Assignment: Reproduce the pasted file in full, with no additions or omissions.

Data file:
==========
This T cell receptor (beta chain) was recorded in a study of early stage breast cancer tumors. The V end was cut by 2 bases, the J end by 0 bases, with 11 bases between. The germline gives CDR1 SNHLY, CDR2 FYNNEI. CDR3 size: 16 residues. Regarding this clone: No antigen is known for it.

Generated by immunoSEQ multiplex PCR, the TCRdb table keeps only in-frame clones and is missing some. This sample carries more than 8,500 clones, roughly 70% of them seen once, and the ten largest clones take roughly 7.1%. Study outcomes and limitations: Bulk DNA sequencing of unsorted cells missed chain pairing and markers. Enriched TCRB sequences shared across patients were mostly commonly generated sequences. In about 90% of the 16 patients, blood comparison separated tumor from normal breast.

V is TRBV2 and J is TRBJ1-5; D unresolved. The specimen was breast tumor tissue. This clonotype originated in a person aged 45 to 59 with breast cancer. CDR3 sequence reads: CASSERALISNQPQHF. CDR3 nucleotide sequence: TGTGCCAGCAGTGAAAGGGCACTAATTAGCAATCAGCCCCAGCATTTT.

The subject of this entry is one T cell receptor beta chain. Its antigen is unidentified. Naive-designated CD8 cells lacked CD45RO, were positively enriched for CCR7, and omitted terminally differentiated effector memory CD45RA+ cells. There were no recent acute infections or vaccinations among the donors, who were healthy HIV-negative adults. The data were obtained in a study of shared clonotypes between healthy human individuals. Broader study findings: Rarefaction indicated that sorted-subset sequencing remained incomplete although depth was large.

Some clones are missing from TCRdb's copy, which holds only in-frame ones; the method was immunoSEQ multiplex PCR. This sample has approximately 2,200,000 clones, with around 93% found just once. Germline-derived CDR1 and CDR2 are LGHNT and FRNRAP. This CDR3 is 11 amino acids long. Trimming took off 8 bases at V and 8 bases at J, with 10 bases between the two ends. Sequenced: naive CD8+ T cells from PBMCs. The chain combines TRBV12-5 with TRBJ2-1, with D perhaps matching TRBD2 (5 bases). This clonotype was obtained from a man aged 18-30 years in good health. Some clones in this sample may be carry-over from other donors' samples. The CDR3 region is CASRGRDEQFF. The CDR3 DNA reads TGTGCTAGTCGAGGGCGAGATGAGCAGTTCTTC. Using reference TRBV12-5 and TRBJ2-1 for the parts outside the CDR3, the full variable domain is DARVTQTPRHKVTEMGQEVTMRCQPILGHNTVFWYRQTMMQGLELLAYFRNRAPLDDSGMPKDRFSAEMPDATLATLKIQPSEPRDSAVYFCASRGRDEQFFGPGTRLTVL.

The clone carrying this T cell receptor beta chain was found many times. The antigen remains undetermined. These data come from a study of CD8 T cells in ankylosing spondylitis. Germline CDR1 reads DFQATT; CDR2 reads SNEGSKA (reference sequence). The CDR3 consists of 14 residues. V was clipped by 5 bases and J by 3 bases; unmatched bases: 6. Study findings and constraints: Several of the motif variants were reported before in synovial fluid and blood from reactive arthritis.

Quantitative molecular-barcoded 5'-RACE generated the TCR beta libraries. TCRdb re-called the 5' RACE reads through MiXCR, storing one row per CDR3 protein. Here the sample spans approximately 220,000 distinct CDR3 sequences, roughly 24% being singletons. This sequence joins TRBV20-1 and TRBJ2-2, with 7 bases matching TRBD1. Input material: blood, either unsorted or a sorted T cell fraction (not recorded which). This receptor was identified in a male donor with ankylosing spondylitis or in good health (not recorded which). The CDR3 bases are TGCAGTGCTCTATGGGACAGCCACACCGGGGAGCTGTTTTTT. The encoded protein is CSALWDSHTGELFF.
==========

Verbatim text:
This T cell receptor (beta chain) was recorded in a study of early stage breast cancer tumors. The V end was cut by 2 bases, the J end by 0 bases, with 11 bases between. The germline gives CDR1 SNHLY, CDR2 FYNNEI. CDR3 size: 16 residues. Regarding this clone: No antigen is known for it.

Generated by immunoSEQ multiplex PCR, the TCRdb table keeps only in-frame clones and is missing some. This sample carries more than 8,500 clones, roughly 70% of them seen once, and the ten largest clones take roughly 7.1%. Study outcomes and limitations: Bulk DNA sequencing of unsorted cells missed chain pairing and markers. Enriched TCRB sequences shared across patients were mostly commonly generated sequences. In about 90% of the 16 patients, blood comparison separated tumor from normal breast.

V is TRBV2 and J is TRBJ1-5; D unresolved. The specimen was breast tumor tissue. This clonotype originated in a person aged 45 to 59 with breast cancer. CDR3 sequence reads: CASSERALISNQPQHF. CDR3 nucleotide sequence: TGTGCCAGCAGTGAAAGGGCACTAATTAGCAATCAGCCCCAGCATTTT.

The subject of this entry is one T cell receptor beta chain. Its antigen is unidentified. Naive-designated CD8 cells lacked CD45RO, were positively enriched for CCR7, and omitted terminally differentiated effector memory CD45RA+ cells. There were no recent acute infections or vaccinations among the donors, who were healthy HIV-negative adults. The data were obtained in a study of shared clonotypes between healthy human individuals. Broader study findings: Rarefaction indicated that sorted-subset sequencing remained incomplete although depth was large.

Some clones are missing from TCRdb's copy, which holds only in-frame ones; the method was immunoSEQ multiplex PCR. This sample has approximately 2,200,000 clones, with around 93% found just once. Germline-derived CDR1 and CDR2 are LGHNT and FRNRAP. This CDR3 is 11 amino acids long. Trimming took off 8 bases at V and 8 bases at J, with 10 bases between the two ends. Sequenced: naive CD8+ T cells from PBMCs. The chain combines TRBV12-5 with TRBJ2-1, with D perhaps matching TRBD2 (5 bases). This clonotype was obtained from a man aged 18-30 years in good health. Some clones in this sample may be carry-over from other donors' samples. The CDR3 region is CASRGRDEQFF. The CDR3 DNA reads TGTGCTAGTCGAGGGCGAGATGAGCAGTTCTTC. Using reference TRBV12-5 and TRBJ2-1 for the parts outside the CDR3, the full variable domain is DARVTQTPRHKVTEMGQEVTMRCQPILGHNTVFWYRQTMMQGLELLAYFRNRAPLDDSGMPKDRFSAEMPDATLATLKIQPSEPRDSAVYFCASRGRDEQFFGPGTRLTVL.

The clone carrying this T cell receptor beta chain was found many times. The antigen remains undetermined. These data come from a study of CD8 T cells in ankylosing spondylitis. Germline CDR1 reads DFQATT; CDR2 reads SNEGSKA (reference sequence). The CDR3 consists of 14 residues. V was clipped by 5 bases and J by 3 bases; unmatched bases: 6. Study findings and constraints: Several of the motif variants were reported before in synovial fluid and blood from reactive arthritis.

Quantitative molecular-barcoded 5'-RACE generated the TCR beta libraries. TCRdb re-called the 5' RACE reads through MiXCR, storing one row per CDR3 protein. Here the sample spans approximately 220,000 distinct CDR3 sequences, roughly 24% being singletons. This sequence joins TRBV20-1 and TRBJ2-2, with 7 bases matching TRBD1. Input material: blood, either unsorted or a sorted T cell fraction (not recorded which). This receptor was identified in a male donor with ankylosing spondylitis or in good health (not recorded which). The CDR3 bases are TGCAGTGCTCTATGGGACAGCCACACCGGGGAGCTGTTTTTT. The encoded protein is CSALWDSHTGELFF.